Purpose: The aim of this study was to ascertain whether stress myocardial perfusion imaging can independently predict long-term mortality. Methods: We studied 1,386 patients with known or suspected coronary artery disease by means of stress 99mTc-tetrofosmin myocardial perfusion tomography. The end point during follow-up was death from any cause. Mortality rates were compared with that in a reference population using calculated age- and gender-specific data in the general population. Results: Mean age was 60±11 years. There were 608 (44%) women. Perfusion abnormalities were fixed in 416 (30%) patients and reversible in 445 (32%) patients. During a mean follow-up of 6±1.9 years, 290 (21%) patients died. The annual mortality was 1.7% in patients with normal perfusion and 5.2% in patients with abnormal perfusion. Patients with multivessel distribution of perfusion abnormalities had the highest annual mortality (6.2%). The annual mortality in the reference population was 3.2%. In a multivariate analysis model, predictors of death were age [risk ratio (RR)=1.06, 95% CI 1.04-1.07], male gender (RR=2, CI 1.6-2.6), history of heart failure (RR=2.3, CI 1.8-3.1), diabetes mellitus (RR=2.1, CI 1.6-2.7), smoking (RR=1.8, CI 1.4-2.3), reversible perfusion defects (RR=1.8, CI 1.4-2.5) and fixed perfusion defects (RR=1.7, CI 1.3-2.1). Conclusion: Myocardial perfusion abnormalities on stress 99mTc-tetrofosmin tomography are independently associated with long-term risk of death. The extent of perfusion abnormalities is a major determinant of mortality. The presence of normal perfusion is associated with a lower mortality compared with the general population.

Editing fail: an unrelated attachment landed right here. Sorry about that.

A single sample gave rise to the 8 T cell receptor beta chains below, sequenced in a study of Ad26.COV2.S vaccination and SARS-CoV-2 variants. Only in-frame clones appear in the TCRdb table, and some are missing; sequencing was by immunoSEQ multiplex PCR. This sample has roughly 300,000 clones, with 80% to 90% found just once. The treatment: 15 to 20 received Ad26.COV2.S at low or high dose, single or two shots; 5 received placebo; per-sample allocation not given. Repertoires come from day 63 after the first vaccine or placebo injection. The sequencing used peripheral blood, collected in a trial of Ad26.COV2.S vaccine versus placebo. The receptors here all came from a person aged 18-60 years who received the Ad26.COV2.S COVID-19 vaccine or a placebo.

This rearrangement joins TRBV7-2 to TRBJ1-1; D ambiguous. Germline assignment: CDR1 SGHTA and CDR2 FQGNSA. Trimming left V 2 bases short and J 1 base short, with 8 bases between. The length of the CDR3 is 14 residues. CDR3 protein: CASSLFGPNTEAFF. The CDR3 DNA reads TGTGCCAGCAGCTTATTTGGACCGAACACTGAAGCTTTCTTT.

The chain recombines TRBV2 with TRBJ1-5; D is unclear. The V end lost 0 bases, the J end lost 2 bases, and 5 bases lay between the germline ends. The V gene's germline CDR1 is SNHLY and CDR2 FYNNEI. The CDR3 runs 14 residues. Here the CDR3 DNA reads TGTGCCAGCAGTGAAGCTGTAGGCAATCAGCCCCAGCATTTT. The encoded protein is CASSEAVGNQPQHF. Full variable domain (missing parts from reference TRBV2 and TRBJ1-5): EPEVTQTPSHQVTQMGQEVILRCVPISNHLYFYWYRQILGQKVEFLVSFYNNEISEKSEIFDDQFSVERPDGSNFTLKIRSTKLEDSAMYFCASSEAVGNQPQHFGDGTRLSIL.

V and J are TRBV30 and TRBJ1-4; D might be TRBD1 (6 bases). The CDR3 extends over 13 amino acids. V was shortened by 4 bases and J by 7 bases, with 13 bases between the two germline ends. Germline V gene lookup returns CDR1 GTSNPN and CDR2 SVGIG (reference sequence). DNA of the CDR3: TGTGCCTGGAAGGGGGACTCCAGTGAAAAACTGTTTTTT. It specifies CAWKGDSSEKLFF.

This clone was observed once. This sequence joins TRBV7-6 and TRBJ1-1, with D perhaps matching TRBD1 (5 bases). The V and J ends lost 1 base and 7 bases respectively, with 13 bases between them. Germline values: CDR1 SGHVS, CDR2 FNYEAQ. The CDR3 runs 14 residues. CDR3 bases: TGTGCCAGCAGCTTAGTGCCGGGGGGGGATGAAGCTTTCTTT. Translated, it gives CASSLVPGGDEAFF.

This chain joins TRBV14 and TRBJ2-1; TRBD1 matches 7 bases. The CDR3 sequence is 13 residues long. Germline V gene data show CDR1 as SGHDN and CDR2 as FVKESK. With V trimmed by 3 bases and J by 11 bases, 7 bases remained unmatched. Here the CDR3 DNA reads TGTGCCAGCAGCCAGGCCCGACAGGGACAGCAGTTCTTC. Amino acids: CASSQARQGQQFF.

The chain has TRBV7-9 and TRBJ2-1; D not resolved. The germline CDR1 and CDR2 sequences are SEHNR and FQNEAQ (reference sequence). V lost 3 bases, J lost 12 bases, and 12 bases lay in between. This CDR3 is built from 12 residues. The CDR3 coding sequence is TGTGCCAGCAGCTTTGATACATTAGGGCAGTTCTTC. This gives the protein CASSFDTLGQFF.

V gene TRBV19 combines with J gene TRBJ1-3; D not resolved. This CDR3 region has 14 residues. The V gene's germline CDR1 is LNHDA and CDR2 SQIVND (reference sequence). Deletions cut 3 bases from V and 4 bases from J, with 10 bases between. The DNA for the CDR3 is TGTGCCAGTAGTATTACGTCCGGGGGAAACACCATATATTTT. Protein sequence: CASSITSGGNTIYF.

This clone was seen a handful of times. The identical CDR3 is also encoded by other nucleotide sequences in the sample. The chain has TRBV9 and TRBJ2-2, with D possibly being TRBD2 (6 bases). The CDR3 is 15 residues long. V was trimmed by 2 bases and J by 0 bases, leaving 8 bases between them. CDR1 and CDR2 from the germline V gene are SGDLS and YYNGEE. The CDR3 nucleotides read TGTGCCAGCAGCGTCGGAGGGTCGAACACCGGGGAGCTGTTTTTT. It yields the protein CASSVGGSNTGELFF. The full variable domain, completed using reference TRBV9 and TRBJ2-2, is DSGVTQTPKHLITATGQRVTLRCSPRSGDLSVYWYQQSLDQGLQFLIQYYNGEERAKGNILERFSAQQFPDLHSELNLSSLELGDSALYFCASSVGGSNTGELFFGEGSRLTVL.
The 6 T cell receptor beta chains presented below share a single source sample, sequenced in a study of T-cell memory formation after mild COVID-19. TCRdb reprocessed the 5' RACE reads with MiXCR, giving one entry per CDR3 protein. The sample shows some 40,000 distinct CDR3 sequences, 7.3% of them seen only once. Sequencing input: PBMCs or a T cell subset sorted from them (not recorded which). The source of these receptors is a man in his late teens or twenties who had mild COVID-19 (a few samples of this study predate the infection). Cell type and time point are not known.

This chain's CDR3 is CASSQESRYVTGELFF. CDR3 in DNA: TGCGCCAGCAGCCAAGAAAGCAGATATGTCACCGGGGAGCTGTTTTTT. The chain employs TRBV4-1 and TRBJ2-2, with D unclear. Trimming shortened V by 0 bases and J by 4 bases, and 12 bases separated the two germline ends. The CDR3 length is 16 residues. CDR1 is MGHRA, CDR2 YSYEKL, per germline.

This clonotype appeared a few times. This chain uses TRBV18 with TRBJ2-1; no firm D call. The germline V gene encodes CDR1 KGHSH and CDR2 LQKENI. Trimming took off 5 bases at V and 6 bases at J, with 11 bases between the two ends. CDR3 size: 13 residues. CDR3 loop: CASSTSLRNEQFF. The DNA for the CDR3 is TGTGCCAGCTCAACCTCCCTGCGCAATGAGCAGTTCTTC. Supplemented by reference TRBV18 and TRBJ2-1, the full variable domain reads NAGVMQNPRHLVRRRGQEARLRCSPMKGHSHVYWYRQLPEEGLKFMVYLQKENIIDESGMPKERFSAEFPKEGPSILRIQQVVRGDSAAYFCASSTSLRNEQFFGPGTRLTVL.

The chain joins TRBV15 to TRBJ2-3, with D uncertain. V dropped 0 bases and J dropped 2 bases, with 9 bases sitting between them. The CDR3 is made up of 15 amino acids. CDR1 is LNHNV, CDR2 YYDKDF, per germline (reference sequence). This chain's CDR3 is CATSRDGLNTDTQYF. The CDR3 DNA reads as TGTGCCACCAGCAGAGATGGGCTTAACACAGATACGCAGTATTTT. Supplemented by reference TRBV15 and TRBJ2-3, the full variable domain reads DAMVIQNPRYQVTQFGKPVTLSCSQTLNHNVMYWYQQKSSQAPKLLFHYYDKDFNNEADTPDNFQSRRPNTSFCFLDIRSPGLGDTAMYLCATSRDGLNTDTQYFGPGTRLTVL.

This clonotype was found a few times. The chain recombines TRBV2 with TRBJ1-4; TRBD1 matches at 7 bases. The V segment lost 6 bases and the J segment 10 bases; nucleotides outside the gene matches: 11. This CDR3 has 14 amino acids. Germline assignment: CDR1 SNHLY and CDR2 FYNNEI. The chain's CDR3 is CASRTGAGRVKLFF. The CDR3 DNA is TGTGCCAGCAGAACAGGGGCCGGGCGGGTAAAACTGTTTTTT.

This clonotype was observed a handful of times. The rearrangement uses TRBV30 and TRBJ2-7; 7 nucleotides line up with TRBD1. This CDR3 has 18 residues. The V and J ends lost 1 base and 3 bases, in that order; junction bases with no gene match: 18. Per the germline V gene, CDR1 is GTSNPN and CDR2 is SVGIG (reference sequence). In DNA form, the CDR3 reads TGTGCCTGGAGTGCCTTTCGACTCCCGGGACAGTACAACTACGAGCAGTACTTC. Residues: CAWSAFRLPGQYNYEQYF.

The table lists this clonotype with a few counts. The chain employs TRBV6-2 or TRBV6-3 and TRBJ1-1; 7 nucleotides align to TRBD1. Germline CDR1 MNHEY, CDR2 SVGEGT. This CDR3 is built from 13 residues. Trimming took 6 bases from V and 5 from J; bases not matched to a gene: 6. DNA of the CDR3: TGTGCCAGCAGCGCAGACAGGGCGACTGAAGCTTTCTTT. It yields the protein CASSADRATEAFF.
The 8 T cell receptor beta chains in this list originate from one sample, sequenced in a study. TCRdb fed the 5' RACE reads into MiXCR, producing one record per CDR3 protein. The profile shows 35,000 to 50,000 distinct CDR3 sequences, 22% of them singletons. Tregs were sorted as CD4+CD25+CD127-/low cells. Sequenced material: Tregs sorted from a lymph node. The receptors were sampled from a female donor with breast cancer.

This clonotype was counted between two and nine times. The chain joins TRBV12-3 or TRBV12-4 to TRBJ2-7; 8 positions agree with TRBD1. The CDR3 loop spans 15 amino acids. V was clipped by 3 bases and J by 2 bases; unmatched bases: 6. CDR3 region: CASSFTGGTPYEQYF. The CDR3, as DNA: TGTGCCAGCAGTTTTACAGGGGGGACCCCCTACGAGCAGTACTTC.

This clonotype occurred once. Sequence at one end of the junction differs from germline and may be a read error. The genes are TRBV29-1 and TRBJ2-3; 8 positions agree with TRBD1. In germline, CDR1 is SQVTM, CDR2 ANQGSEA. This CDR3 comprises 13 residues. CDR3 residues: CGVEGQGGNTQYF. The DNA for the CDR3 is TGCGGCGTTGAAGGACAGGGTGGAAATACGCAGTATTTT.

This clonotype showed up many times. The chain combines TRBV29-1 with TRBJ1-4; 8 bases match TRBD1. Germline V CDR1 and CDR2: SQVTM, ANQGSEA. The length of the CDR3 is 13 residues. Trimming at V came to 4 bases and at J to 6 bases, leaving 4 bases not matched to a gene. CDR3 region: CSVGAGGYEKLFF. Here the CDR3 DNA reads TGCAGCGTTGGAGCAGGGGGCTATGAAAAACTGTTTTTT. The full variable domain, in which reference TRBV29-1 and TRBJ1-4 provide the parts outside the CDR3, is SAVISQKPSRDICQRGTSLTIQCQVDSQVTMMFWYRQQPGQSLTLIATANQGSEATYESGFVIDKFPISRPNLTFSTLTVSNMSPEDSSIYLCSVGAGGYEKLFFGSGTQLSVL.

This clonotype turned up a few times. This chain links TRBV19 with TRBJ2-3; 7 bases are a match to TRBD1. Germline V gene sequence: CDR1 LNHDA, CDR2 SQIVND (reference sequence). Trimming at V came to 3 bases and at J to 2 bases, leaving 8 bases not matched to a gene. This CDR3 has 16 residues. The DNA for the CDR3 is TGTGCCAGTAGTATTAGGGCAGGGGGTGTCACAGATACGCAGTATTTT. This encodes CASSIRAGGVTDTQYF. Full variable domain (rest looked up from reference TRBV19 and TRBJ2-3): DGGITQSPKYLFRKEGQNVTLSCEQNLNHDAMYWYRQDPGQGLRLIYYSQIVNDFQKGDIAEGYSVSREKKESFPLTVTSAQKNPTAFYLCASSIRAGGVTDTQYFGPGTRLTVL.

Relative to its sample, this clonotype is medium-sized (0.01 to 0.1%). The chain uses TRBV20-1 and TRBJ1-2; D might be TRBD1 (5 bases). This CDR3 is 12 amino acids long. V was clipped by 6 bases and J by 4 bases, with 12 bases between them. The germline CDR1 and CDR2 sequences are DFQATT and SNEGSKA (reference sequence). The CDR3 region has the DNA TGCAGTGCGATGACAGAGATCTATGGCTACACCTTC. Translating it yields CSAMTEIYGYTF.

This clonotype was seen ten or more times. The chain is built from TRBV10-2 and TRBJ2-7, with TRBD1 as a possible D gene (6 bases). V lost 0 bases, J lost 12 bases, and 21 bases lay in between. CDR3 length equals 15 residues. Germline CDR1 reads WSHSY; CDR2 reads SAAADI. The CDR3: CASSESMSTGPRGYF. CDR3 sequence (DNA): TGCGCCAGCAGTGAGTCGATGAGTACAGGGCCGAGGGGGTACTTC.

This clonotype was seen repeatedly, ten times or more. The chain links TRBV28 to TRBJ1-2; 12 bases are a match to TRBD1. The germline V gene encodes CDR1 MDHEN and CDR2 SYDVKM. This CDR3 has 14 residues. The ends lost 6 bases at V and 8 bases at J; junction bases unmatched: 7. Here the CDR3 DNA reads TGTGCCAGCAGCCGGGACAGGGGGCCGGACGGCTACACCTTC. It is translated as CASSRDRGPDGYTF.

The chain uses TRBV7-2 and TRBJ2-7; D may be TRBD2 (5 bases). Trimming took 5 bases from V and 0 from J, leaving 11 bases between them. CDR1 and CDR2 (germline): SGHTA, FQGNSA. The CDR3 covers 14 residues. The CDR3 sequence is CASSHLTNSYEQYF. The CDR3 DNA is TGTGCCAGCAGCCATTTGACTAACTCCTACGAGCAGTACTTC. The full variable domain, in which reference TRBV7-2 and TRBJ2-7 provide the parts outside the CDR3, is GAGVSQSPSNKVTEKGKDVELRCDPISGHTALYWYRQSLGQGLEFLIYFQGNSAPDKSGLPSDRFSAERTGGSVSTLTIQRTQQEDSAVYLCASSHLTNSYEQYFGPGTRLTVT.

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doi.org/10.1007/s00259-006-0140-4, hdl.handle.net/1765/70502
European Journal of Nuclear Medicine and Molecular Imaging
Department of Cardiology

Elhendy, A, Schinkel, A.F.L, van Domburg, R.T, Bax, J.J, Valkema, R, Biagini, E, & Poldermans, D. (2006). Prognostic value of stress 99mTc-tetrofosmin myocardial perfusion imaging in predicting all-cause mortality: A 6-year follow-up study. European Journal of Nuclear Medicine and Molecular Imaging, 33(10), 1157–1161. doi:10.1007/s00259-006-0140-4